The deadly explosion in San Bruno could end up altering how buildings are constructed near natural-gas lines.
In many U.S. cities, including San Francisco, there are no rules requiring builders to consider pipeline-related risks — such as explosions — when constructing homes, schools or commercial space.
A task force led by the U.S. Department of Transportation recently issued draft recommendations that urge cities and counties to incorporate pipeline safety considerations into their building and planning codes.
Retired department executive Brigham McCown said new neighborhoods have sprung up over existing pipelines nationwide in recent decades, with little consideration given to the underground dangers.
“We really don’t have regulations or policies that dictate planning and zoning,” McCown said.
San Francisco Planning Director John Rahaim and Department of Building Inspection spokesman William Strawn said they were unaware of any provisions in The City’s planning or building codes requiring builders to consider pipeline safety risks, other than ensuring that lines are not damaged by underground construction-related activity.
Some safety advocates have pushed for cities to ban construction within certain distances of pipelines, but such setback requirements are not included in the recommendations from the task force, which includes builders, utility companies, safety advocates and others.
“Setbacks were discussed a lot by this group,” said Carl Weimer, task force member and nonprofit Pipeline Safety Trust official. “But we couldn’t agree.”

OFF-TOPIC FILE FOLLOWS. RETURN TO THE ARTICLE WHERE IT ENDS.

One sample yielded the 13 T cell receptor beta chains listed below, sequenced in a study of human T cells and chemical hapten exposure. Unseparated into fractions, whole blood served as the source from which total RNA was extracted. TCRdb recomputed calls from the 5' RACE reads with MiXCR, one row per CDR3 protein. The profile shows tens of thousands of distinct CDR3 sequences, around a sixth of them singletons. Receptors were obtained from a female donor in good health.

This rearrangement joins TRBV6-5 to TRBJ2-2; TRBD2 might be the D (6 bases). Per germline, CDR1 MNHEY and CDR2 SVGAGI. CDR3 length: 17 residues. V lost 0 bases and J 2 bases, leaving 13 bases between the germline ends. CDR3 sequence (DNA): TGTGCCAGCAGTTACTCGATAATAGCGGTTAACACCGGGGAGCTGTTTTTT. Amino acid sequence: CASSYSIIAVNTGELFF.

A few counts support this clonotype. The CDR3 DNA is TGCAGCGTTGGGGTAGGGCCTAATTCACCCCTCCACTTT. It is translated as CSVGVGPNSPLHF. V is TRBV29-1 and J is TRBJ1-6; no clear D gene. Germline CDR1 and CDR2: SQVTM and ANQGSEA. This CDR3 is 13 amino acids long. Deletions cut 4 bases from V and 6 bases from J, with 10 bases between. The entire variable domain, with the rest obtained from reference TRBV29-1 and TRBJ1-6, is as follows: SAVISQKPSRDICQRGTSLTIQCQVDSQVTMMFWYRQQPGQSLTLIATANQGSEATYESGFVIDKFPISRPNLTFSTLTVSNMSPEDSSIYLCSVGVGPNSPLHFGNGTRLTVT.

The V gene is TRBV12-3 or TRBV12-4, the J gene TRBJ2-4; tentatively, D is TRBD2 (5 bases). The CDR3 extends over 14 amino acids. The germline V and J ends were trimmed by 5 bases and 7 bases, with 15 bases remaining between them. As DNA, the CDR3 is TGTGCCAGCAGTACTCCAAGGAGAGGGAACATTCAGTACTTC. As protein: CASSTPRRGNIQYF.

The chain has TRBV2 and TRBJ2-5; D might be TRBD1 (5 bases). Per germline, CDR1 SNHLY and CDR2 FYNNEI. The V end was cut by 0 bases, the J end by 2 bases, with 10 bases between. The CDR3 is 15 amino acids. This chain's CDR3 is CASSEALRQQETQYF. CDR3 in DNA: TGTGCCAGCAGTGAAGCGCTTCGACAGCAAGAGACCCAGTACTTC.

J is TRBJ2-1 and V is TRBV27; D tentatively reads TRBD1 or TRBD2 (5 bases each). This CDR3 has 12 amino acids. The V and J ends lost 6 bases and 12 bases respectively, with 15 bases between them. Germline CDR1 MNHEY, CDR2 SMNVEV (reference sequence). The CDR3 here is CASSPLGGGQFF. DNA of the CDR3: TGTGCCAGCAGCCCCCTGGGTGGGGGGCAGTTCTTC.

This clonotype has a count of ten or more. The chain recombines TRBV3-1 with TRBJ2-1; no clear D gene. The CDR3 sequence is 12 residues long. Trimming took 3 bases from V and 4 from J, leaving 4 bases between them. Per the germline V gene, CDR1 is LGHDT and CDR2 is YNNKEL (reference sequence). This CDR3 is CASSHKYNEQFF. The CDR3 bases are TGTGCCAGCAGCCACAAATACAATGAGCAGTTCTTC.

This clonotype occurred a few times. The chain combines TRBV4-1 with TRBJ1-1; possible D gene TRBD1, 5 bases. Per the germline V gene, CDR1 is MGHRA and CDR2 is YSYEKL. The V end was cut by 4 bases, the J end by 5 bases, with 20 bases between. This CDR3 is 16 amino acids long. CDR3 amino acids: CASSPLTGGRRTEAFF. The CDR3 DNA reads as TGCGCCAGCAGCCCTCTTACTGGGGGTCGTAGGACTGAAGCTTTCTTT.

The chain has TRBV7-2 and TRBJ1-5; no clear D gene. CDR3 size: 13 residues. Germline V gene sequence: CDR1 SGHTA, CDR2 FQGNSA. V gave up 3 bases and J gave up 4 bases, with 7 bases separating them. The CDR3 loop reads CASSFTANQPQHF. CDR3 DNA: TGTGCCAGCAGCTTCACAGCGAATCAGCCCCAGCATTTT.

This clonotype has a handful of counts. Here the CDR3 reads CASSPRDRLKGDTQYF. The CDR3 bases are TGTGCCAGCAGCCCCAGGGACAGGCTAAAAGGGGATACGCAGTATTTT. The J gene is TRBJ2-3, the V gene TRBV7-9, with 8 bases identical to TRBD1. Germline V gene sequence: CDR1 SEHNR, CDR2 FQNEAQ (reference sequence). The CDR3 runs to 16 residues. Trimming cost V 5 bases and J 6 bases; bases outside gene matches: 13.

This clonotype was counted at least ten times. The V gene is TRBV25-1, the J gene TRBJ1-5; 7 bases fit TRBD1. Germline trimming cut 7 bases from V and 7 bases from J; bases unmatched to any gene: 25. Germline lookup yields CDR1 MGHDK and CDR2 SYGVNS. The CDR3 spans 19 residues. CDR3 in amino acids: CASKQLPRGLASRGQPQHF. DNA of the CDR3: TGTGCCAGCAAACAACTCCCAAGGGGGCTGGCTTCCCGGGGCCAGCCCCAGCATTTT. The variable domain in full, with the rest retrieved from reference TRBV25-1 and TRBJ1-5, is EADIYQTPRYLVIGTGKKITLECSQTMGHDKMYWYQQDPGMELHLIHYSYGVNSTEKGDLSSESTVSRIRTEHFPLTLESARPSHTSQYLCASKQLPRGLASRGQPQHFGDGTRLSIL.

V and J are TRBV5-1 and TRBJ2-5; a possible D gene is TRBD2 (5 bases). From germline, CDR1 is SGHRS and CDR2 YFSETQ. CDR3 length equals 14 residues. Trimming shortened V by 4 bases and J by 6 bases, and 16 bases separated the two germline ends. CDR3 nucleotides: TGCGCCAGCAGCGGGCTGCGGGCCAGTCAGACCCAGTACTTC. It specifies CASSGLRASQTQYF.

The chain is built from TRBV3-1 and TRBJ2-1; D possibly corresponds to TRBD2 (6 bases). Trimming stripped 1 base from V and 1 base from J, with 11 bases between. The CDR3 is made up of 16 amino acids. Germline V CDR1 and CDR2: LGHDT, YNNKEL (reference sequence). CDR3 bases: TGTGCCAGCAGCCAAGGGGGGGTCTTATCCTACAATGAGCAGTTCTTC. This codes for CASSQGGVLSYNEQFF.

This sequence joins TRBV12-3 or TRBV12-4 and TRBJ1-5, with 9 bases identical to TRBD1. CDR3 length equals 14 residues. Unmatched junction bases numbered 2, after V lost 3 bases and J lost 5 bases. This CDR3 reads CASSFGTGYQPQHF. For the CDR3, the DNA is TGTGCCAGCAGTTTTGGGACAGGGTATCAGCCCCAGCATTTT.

Instead, the recommendations outline suggested rules for building within close range of pipelines.
Other moves have been afoot since the Sept. 9 San Bruno pipeline explosion, including a task force in San Francisco that was put together by Mayor Gavin Newsom. That group, which is being led by fire Chief Joanne Hayes-White and City Administrator Edwin Lee, will likely consider any federal recommendations, mayoral spokesman Tony Winnicker said.
Last week, the San Francisco task force met with PG&E, which owns the line that exploded in San Bruno. The utility showed city officials maps of where the gas infrastructure runs through The City.
City officials walked away without copies of the map, but have requested that the utility company provide emergency response agencies with such documents, Hayes-White said.
“I’m much more reassured now than I was even a few hours ago,” Hayes-White told The San Francisco Examiner after the Tuesday meeting.
Other cities in the country, however, are further along in guidelines that involve pipelines.
Austin, Texas, is regarded as the American city with the most advanced pipeline-related building controls.
That city, dominated by the energy industry, outlaws construction of buildings that are difficult to evacuate, such as hospitals and jails, near transmission pipelines, according to Chuck Lesniak, Austin’s environmental policy program manager.
Buildings that could burn down easily, such as trailer homes, are banned near pipelines, according to Lesniak.